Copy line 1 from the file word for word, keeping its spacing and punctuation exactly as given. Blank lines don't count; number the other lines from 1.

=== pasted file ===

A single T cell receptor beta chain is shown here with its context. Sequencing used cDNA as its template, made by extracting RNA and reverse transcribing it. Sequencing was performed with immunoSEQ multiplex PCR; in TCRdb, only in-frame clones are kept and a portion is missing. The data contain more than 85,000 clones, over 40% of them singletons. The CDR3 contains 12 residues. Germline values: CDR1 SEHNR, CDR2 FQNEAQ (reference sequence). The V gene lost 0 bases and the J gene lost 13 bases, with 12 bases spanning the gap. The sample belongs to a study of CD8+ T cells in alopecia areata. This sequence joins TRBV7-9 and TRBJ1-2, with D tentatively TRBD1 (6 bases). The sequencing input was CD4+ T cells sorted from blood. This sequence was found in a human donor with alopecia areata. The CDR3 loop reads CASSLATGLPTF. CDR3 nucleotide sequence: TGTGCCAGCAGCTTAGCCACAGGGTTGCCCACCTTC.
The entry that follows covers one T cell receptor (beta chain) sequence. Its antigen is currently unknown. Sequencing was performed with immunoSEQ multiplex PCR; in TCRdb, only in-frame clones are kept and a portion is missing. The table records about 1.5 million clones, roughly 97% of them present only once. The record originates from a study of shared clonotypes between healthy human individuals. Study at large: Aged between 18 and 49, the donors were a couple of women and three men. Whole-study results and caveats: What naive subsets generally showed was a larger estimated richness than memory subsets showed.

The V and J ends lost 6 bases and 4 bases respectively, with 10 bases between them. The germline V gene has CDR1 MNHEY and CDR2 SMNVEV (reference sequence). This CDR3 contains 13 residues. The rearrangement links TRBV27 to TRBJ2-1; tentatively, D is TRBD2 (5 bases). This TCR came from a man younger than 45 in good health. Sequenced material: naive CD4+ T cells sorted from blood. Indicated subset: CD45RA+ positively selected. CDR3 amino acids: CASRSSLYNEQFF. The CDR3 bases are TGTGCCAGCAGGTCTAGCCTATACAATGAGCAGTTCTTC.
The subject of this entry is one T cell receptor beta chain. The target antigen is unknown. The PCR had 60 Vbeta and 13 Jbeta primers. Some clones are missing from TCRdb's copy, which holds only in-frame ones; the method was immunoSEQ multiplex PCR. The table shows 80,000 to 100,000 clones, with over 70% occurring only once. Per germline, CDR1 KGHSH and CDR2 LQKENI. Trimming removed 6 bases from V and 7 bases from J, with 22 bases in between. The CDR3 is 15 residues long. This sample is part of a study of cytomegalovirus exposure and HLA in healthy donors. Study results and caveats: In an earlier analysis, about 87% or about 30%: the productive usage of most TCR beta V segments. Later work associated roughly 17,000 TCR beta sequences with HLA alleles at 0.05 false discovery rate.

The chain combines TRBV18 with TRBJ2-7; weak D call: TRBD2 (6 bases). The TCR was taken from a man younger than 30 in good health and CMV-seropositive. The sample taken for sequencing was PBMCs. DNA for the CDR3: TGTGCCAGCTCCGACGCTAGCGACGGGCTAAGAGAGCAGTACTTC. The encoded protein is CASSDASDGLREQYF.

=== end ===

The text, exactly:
A single T cell receptor beta chain is shown here with its context. Sequencing used cDNA as its template, made by extracting RNA and reverse transcribing it. Sequencing was performed with immunoSEQ multiplex PCR; in TCRdb, only in-frame clones are kept and a portion is missing. The data contain more than 85,000 clones, over 40% of them singletons. The CDR3 contains 12 residues. Germline values: CDR1 SEHNR, CDR2 FQNEAQ (reference sequence). The V gene lost 0 bases and the J gene lost 13 bases, with 12 bases spanning the gap. The sample belongs to a study of CD8+ T cells in alopecia areata. This sequence joins TRBV7-9 and TRBJ1-2, with D tentatively TRBD1 (6 bases). The sequencing input was CD4+ T cells sorted from blood. This sequence was found in a human donor with alopecia areata. The CDR3 loop reads CASSLATGLPTF. CDR3 nucleotide sequence: TGTGCCAGCAGCTTAGCCACAGGGTTGCCCACCTTC.